GAX Gabs: The Great E3 2019 Roundtable
by Ade Putra, Kenneth Ang, Wei Song, Tim Augustin
- Opening & Platform Holders
Ade: Wake up, Samurai.
Gaming’s collective pilgrimage to E3 2019 is now over. As developers, press and fans worldwide heave a sigh of relief, it’s time to unpack our thoughts and dig into all the ups and downs of the world’s biggest gaming convention.
But perhaps “biggest” is subjective now that the industry, like gaming itself, evolves to meet new trends and needs. Sony’s absence — the first in PlayStation’s history — once again called into question the relevance of such a ceremonious, and expensive, showing. Others saw it as E3’s days being numbered, wondering when we’d all just walk the path of Nintendo Direct.
We’ll get into that too but, regardless of its fate, there’s no denying the flood of information and reveals pouring out of Los Angeles last week. The GAX team is here for a lengthy discussion, so get comfy and grab a glass of Chateau Romani. It’s time to get geeky.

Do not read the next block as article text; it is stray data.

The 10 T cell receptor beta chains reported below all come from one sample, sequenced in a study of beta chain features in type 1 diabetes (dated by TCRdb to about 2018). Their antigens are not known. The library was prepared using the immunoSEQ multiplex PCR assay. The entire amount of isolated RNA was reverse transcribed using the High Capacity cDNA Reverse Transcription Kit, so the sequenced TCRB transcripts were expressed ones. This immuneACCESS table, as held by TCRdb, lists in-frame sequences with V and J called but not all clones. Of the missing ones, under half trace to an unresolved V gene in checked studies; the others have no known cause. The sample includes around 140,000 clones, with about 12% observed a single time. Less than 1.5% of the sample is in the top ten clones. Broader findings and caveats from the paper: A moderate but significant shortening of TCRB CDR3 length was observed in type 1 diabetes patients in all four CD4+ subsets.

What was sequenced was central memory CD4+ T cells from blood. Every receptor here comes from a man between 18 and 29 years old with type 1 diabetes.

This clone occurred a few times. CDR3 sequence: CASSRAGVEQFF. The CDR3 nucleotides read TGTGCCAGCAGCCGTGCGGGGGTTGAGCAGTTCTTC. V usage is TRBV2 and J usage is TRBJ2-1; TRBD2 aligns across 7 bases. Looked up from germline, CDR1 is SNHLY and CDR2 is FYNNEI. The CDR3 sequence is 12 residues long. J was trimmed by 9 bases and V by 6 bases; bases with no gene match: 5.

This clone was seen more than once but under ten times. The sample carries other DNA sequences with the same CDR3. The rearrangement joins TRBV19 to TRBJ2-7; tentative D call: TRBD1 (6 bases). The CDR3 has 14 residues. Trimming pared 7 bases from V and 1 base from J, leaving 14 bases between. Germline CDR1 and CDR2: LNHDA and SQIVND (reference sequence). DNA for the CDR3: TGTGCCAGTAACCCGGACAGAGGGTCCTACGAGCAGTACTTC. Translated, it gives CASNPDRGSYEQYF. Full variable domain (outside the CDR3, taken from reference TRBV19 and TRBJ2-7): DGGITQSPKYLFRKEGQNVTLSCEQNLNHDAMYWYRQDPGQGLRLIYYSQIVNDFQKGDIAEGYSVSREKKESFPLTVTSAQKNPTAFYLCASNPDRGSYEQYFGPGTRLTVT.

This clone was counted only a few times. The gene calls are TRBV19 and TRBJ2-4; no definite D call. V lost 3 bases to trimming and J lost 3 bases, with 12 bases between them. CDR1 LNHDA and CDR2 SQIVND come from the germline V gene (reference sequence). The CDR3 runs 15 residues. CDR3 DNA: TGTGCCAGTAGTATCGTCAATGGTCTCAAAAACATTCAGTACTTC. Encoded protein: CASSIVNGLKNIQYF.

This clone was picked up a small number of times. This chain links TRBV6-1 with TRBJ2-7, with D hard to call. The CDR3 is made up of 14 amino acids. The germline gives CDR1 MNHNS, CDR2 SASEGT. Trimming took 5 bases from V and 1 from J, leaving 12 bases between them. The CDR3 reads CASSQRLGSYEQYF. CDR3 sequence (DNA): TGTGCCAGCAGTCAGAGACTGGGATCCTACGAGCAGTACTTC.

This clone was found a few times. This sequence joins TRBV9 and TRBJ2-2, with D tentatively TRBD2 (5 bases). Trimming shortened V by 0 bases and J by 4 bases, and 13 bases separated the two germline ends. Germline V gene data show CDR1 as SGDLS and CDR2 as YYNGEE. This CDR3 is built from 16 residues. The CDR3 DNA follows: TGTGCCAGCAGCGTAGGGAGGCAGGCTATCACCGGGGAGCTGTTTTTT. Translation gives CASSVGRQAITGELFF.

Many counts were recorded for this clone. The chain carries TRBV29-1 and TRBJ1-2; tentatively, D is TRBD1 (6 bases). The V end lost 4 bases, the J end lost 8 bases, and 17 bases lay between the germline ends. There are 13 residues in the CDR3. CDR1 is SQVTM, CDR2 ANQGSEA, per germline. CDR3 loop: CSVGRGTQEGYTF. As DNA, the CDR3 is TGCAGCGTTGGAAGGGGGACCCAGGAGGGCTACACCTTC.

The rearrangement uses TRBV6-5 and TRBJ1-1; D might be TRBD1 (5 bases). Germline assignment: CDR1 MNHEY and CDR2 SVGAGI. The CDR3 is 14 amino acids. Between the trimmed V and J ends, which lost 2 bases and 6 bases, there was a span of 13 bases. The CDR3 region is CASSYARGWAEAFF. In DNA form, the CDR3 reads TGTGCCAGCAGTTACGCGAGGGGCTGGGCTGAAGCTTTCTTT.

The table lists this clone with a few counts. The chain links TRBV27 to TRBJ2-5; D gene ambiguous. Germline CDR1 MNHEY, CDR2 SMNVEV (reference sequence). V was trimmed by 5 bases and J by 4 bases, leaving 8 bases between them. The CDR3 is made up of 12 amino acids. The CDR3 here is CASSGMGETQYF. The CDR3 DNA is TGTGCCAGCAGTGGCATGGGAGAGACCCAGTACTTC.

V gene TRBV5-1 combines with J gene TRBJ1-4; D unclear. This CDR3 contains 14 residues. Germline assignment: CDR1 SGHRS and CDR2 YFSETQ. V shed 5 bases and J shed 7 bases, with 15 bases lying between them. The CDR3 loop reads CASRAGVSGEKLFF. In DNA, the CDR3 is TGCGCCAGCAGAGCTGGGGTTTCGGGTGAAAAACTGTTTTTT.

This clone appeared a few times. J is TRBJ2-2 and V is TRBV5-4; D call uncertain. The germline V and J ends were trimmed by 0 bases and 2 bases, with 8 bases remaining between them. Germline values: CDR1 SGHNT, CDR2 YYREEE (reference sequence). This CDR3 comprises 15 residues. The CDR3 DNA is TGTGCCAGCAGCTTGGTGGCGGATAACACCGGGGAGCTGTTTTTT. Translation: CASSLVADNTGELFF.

Tim: We’re currently in this awkward little phase in-between console generations, where the entirety of the games industry is gearing to take that next big leap… but we’re not quite there yet. As such, we’re getting teases and glimpses into the future of each major platform holder, and the various directions they’re heading into.
It could’ve been the year of fantastic E3 reveals and gameplay trailers, but it’s obvious that Google, Microsoft are Sony aren’t quite ready to tell all just yet. Google spoke more about Stadia and how it might work. Nintendo didn’t reveal any new hardware announcements, focusing instead on their games.
The Big Two were the talk of the town, though. Both of their consoles are six years old by this point (not counting the various ‘pro’ editions released later), so the pressure is on. Sony skipped E3 entirely this year, choosing instead to make announcements on their own terms. Microsoft popped the lid off their new console, but offered only a fleeting glimpse at what it might offer.